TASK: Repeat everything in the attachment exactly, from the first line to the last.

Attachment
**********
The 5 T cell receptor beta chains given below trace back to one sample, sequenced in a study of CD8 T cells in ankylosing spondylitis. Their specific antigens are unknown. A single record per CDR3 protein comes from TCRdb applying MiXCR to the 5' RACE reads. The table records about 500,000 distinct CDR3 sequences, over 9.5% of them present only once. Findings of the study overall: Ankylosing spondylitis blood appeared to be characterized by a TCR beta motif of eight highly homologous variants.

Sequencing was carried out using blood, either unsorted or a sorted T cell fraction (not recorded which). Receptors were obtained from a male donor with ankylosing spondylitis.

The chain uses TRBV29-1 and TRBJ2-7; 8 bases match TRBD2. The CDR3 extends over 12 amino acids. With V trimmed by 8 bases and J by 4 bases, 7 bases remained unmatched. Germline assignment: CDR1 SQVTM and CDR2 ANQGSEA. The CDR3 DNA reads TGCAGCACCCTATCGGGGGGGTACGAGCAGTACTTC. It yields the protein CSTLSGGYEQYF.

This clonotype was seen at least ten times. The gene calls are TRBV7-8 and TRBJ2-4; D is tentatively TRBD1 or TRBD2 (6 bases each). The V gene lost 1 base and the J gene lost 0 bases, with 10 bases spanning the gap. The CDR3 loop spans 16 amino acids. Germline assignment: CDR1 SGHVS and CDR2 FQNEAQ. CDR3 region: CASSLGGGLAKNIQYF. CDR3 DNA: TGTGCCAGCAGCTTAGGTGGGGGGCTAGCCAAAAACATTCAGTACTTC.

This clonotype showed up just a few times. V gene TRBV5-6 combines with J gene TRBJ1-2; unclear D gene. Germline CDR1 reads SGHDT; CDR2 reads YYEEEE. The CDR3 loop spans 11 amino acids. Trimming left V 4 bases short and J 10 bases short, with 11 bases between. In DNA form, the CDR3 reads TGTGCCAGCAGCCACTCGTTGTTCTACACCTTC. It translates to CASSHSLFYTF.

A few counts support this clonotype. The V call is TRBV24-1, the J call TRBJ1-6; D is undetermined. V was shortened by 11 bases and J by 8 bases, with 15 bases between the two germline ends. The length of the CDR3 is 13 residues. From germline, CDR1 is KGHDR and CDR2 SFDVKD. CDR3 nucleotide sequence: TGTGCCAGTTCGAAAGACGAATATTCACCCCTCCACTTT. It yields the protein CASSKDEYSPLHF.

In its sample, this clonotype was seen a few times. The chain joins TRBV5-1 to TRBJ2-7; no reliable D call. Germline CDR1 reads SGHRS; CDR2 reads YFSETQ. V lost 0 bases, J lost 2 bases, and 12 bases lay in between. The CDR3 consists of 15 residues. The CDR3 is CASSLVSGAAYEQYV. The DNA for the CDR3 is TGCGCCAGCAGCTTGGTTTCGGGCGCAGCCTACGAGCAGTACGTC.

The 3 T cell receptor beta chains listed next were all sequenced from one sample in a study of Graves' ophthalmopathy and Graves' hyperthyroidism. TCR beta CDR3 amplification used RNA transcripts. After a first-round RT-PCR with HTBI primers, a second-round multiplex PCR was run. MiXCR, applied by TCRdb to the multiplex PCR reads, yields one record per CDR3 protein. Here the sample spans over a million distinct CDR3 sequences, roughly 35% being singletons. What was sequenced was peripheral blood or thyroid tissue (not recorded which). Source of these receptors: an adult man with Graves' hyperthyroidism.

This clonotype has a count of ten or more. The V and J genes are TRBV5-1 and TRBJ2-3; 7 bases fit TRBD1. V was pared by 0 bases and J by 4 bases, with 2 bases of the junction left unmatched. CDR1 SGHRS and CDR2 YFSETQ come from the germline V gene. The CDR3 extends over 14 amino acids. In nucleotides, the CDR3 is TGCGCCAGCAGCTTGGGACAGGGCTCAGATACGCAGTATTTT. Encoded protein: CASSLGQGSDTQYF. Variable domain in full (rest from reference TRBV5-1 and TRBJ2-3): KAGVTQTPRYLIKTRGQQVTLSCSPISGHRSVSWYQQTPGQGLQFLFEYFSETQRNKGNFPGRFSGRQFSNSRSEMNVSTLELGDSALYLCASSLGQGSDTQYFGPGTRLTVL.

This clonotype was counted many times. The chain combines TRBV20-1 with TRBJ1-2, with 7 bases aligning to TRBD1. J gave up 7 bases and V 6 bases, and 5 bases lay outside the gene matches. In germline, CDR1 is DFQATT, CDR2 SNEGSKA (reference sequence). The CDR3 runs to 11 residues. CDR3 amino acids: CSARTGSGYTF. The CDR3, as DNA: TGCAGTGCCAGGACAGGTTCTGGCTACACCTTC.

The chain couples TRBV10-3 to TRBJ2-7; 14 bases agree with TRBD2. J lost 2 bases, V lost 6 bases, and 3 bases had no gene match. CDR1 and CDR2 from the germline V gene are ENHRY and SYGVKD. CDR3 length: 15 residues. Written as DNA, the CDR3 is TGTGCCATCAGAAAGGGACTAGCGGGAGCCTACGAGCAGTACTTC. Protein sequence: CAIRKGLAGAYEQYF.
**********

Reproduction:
The 5 T cell receptor beta chains given below trace back to one sample, sequenced in a study of CD8 T cells in ankylosing spondylitis. Their specific antigens are unknown. A single record per CDR3 protein comes from TCRdb applying MiXCR to the 5' RACE reads. The table records about 500,000 distinct CDR3 sequences, over 9.5% of them present only once. Findings of the study overall: Ankylosing spondylitis blood appeared to be characterized by a TCR beta motif of eight highly homologous variants.

Sequencing was carried out using blood, either unsorted or a sorted T cell fraction (not recorded which). Receptors were obtained from a male donor with ankylosing spondylitis.

The chain uses TRBV29-1 and TRBJ2-7; 8 bases match TRBD2. The CDR3 extends over 12 amino acids. With V trimmed by 8 bases and J by 4 bases, 7 bases remained unmatched. Germline assignment: CDR1 SQVTM and CDR2 ANQGSEA. The CDR3 DNA reads TGCAGCACCCTATCGGGGGGGTACGAGCAGTACTTC. It yields the protein CSTLSGGYEQYF.

This clonotype was seen at least ten times. The gene calls are TRBV7-8 and TRBJ2-4; D is tentatively TRBD1 or TRBD2 (6 bases each). The V gene lost 1 base and the J gene lost 0 bases, with 10 bases spanning the gap. The CDR3 loop spans 16 amino acids. Germline assignment: CDR1 SGHVS and CDR2 FQNEAQ. CDR3 region: CASSLGGGLAKNIQYF. CDR3 DNA: TGTGCCAGCAGCTTAGGTGGGGGGCTAGCCAAAAACATTCAGTACTTC.

This clonotype showed up just a few times. V gene TRBV5-6 combines with J gene TRBJ1-2; unclear D gene. Germline CDR1 reads SGHDT; CDR2 reads YYEEEE. The CDR3 loop spans 11 amino acids. Trimming left V 4 bases short and J 10 bases short, with 11 bases between. In DNA form, the CDR3 reads TGTGCCAGCAGCCACTCGTTGTTCTACACCTTC. It translates to CASSHSLFYTF.

A few counts support this clonotype. The V call is TRBV24-1, the J call TRBJ1-6; D is undetermined. V was shortened by 11 bases and J by 8 bases, with 15 bases between the two germline ends. The length of the CDR3 is 13 residues. From germline, CDR1 is KGHDR and CDR2 SFDVKD. CDR3 nucleotide sequence: TGTGCCAGTTCGAAAGACGAATATTCACCCCTCCACTTT. It yields the protein CASSKDEYSPLHF.

In its sample, this clonotype was seen a few times. The chain joins TRBV5-1 to TRBJ2-7; no reliable D call. Germline CDR1 reads SGHRS; CDR2 reads YFSETQ. V lost 0 bases, J lost 2 bases, and 12 bases lay in between. The CDR3 consists of 15 residues. The CDR3 is CASSLVSGAAYEQYV. The DNA for the CDR3 is TGCGCCAGCAGCTTGGTTTCGGGCGCAGCCTACGAGCAGTACGTC.

The 3 T cell receptor beta chains listed next were all sequenced from one sample in a study of Graves' ophthalmopathy and Graves' hyperthyroidism. TCR beta CDR3 amplification used RNA transcripts. After a first-round RT-PCR with HTBI primers, a second-round multiplex PCR was run. MiXCR, applied by TCRdb to the multiplex PCR reads, yields one record per CDR3 protein. Here the sample spans over a million distinct CDR3 sequences, roughly 35% being singletons. What was sequenced was peripheral blood or thyroid tissue (not recorded which). Source of these receptors: an adult man with Graves' hyperthyroidism.

This clonotype has a count of ten or more. The V and J genes are TRBV5-1 and TRBJ2-3; 7 bases fit TRBD1. V was pared by 0 bases and J by 4 bases, with 2 bases of the junction left unmatched. CDR1 SGHRS and CDR2 YFSETQ come from the germline V gene. The CDR3 extends over 14 amino acids. In nucleotides, the CDR3 is TGCGCCAGCAGCTTGGGACAGGGCTCAGATACGCAGTATTTT. Encoded protein: CASSLGQGSDTQYF. Variable domain in full (rest from reference TRBV5-1 and TRBJ2-3): KAGVTQTPRYLIKTRGQQVTLSCSPISGHRSVSWYQQTPGQGLQFLFEYFSETQRNKGNFPGRFSGRQFSNSRSEMNVSTLELGDSALYLCASSLGQGSDTQYFGPGTRLTVL.

This clonotype was counted many times. The chain combines TRBV20-1 with TRBJ1-2, with 7 bases aligning to TRBD1. J gave up 7 bases and V 6 bases, and 5 bases lay outside the gene matches. In germline, CDR1 is DFQATT, CDR2 SNEGSKA (reference sequence). The CDR3 runs to 11 residues. CDR3 amino acids: CSARTGSGYTF. The CDR3, as DNA: TGCAGTGCCAGGACAGGTTCTGGCTACACCTTC.

The chain couples TRBV10-3 to TRBJ2-7; 14 bases agree with TRBD2. J lost 2 bases, V lost 6 bases, and 3 bases had no gene match. CDR1 and CDR2 from the germline V gene are ENHRY and SYGVKD. CDR3 length: 15 residues. Written as DNA, the CDR3 is TGTGCCATCAGAAAGGGACTAGCGGGAGCCTACGAGCAGTACTTC. Protein sequence: CAIRKGLAGAYEQYF.